Italian Phrasebook

Here’s a list of all the “Listen & Repeat” Italian words featured on this blog. Now get studyin’ !

Pronunciation: Pee-ah-chay
Meaning: Like (verb)
Example: I piace to move it, move it!

Pronunciation: Cope-o-lah
Meaning: Scally cap (noun)
Example: I’m an Irish/Italian Bostonian, of course I know how to rock a coppola!

Pronunciation: Ghee-ahn-dah
Meaning: Acorn (noun)
Example: You look like a lil’ ghianda with your winter cap on!

Pronunciation: Skoy-ah-toe-low
Meaning: Squirrel (noun)
Example: I’m just a scoiattolo, trying to get a nut … so move your butt … to the dance floor!

Pronunciation: Stray-gah-toe
Meaning: Haunted (adj)
Example: Uh-oh! Our ball landed on the lawn of that stregato house!

Pronunciation: Moo-tahn-deh
Meaning: Underwear (noun)
Example: My favorite blog is obviously “Change of Mutande”!

Pronunciation: Or-sec-key-yo-toe
Meaning: Teddy Bear (noun)
Example: I sleep much better when I’ve got my orsacchiotto with me!

Pronunciation: Chee-lee-age-ee-eh
Meaning: Cherries (pl. noun)
Example: It is scientifically impossible to eat ciliegie in a non-sensual way!

Pronunciation: Co-pehr-ti-na
Meaning: Blanket (noun)
Example: Brrr! Gimme some copertina, yo!

Pronunciation: Fooer-bo
Meaning: Clever, smart, sly (adj)
Example: Getting the vacuum salesman to throw in a free juicer was a pretty furbo move on your part!

Pronunciation: Po-zahn-gher-ah
Meaning: Puddle (noun)
Example: A gentleman always lays his cloak over a pozzanghera for a lady.

Pronunciation: Temp-ehr-ee-no
Meaning: Pencil Sharpener (noun)
Example: Don’t put your fingers in the temperino, stupid!

Pronunciation: Ta-stee-er-ah
Meaning: Keyboard (noun)
Example: I swear, if my computer freezes up again, I’m gonna throw the tastiera through the damn screen!

Pronunciation: Cahr-ee-no
Meaning: Nice/Cute (adj)
Example: Look at that guy’s jacket! How carino!

Pronunciation: Graht-tar-ay
Meaning: Scratch (verb)
Example: Don’t grattare your itch or you’ll make it worse!

Pronunciation: Sah-lay
Meaning: Salt (noun)
Example: The supermarket is having a huge sale on sale! Let’s go stock up!

Pronunciation: For-mahdge-oh
Meaning: Cheese (noun)
Example: Scamorza is my favorite Italian formaggio, but provolone get’s me all excited too!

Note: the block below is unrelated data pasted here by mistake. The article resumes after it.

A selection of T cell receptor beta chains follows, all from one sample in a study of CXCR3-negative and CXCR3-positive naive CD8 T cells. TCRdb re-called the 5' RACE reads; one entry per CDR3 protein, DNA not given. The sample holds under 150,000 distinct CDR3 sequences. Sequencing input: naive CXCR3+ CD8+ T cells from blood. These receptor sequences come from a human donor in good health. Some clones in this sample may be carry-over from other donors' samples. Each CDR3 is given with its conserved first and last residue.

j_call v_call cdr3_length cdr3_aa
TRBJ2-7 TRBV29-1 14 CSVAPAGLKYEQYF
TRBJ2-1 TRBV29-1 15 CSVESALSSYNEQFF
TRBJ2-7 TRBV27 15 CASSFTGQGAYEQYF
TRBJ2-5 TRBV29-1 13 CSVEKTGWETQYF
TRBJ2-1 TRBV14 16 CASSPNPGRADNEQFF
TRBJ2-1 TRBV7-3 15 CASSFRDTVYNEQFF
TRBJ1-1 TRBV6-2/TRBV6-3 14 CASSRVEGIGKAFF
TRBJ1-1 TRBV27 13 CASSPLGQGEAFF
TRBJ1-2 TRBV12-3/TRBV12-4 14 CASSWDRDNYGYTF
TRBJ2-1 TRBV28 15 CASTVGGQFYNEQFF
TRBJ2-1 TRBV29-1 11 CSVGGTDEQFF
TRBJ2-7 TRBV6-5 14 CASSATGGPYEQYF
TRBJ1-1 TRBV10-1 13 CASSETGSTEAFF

Pronunciation: Stootz-e-cah-den-tee
Meaning: Toothpick (noun)
Example: Nothin’ says Italian-American man like big sunglasses, a wifebeater, and a stuzzicadenti!

Pronunciation: Loo-chay
Meaning: Light (noun)
Example: Can you please tun off that luce! I’m trying to sleep!

Pronunciation: Jour-nahl-ay
Meaning: Newspaper (noun)
Example: My Dad was a giornale delivery boy when he was a kid!

Pronunciation: Poo-fee
Meaning: Smurfs (pl. noun)
Example: I love those mischievous blue Puffi!

Pronunciation: Gah-bee-ah-no
Meaning: Seagull (noun)
Example: A damn gabbiano stole my tuna fish sandwich!

Pronunciation: Seh-so
Meaning: Sex (noun)
Example: Man, there is a lot of sesso in Italian advertising!

Pronunciation: Kah-za
Meaning: House/Home (noun)
Example: I have to run casa real quick and let the dog out!

Pronunciation: Scree-vehr-ay
Meaning: Write (verb)
Example: Let me grab a pen so I can scrivere down your new phone number.

Pronunciation: Ree-dehr-ay
Meaning: Laugh (verb)
Example: I guess in Italy they write ROL instead of LOL, ‘cuz they say “ridere“!

Pronunciation: Pee-yen-oh
Meaning: Full (adj)
Example: I like to look at the glass as half pieno!

Pronunciation: Go-me-toe
Meaning: Elbow (noun)
Example: The wrestler Macho Man Randy Savage was known for his famous “flying gomito drop” move against his opponents.

Pronunciation: Fa-may
Meaning: Hunger (noun)
Example: I fame for your love!

Pronunciation: Fee-go
Meaning: Cool (adj)
Example: That dude’s hairy chest, paired with his gold crucifix chain, is really figo!

Pronunciation: Pah-chay
Meaning: Peace (noun)
Example: Meditation gives me a sense of inner pace!

Pronunciation: Lee-bro
Meaning: Book (noun)
Example: There’s nothing better then curling up to a good libro with a cup of hot tea and a cat … except I’m allergic to cats!

Pronunciation: Na-tahl-lay
Meaning: Christmas (noun)
Example: I want to wish a Merry Natale to all my blog readers!

Pronunciation: Goo-whats-ah-boo-leo
Meaning: A jumbled mess, a mish-mash (noun)
Example: What the heck have you done to my alphabetized and color-coordinated bookshelf? It’s a guazzabuglio now!

Pronunciation: Ah-me-co
Meaning: Friend (noun)
Example: Thanks for offering lunch! You’re such a great amico!

Pronunciation: Poh-moh-door-oh
Meaning: Tomato (noun)
Example: I betcha can’t eat 5 minutes in Italy without running across a pomodoro!

Pronunciation: Kah-mi-nahr-ay
Meaning: Walk (verb)